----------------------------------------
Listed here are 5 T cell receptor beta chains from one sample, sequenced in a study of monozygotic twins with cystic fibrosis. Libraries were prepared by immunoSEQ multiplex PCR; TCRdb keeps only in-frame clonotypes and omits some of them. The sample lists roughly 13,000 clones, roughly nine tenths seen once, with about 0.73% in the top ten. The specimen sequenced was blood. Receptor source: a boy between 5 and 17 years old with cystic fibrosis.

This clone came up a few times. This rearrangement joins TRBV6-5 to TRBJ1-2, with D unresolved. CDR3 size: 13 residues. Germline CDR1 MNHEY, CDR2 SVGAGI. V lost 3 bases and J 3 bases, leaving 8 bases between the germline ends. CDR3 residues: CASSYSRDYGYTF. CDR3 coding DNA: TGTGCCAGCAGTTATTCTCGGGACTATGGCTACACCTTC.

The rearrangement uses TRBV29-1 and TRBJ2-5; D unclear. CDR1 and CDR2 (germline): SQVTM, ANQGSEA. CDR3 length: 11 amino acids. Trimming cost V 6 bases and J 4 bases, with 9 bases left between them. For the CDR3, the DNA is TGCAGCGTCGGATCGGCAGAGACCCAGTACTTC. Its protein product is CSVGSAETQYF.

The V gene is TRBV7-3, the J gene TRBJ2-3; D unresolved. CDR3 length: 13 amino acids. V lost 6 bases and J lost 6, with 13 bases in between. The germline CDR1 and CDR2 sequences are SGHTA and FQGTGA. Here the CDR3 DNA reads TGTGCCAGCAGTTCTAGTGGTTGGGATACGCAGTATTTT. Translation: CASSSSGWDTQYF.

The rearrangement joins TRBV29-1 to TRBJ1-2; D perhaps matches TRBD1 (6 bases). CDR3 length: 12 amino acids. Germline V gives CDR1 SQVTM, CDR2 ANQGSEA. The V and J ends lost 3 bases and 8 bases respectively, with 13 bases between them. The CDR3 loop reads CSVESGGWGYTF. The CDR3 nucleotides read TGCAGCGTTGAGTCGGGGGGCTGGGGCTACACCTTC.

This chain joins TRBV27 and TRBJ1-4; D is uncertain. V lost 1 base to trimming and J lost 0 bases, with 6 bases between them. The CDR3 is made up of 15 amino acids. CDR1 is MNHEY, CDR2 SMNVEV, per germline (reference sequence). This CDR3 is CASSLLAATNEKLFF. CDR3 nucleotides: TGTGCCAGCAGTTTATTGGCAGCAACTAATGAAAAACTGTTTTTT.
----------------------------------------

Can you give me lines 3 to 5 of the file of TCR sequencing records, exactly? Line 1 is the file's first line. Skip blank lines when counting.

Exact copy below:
The rearrangement uses TRBV29-1 and TRBJ2-5; D unclear. CDR1 and CDR2 (germline): SQVTM, ANQGSEA. CDR3 length: 11 amino acids. Trimming cost V 6 bases and J 4 bases, with 9 bases left between them. For the CDR3, the DNA is TGCAGCGTCGGATCGGCAGAGACCCAGTACTTC. Its protein product is CSVGSAETQYF.

The V gene is TRBV7-3, the J gene TRBJ2-3; D unresolved. CDR3 length: 13 amino acids. V lost 6 bases and J lost 6, with 13 bases in between. The germline CDR1 and CDR2 sequences are SGHTA and FQGTGA. Here the CDR3 DNA reads TGTGCCAGCAGTTCTAGTGGTTGGGATACGCAGTATTTT. Translation: CASSSSGWDTQYF.

The rearrangement joins TRBV29-1 to TRBJ1-2; D perhaps matches TRBD1 (6 bases). CDR3 length: 12 amino acids. Germline V gives CDR1 SQVTM, CDR2 ANQGSEA. The V and J ends lost 3 bases and 8 bases respectively, with 13 bases between them. The CDR3 loop reads CSVESGGWGYTF. The CDR3 nucleotides read TGCAGCGTTGAGTCGGGGGGCTGGGGCTACACCTTC.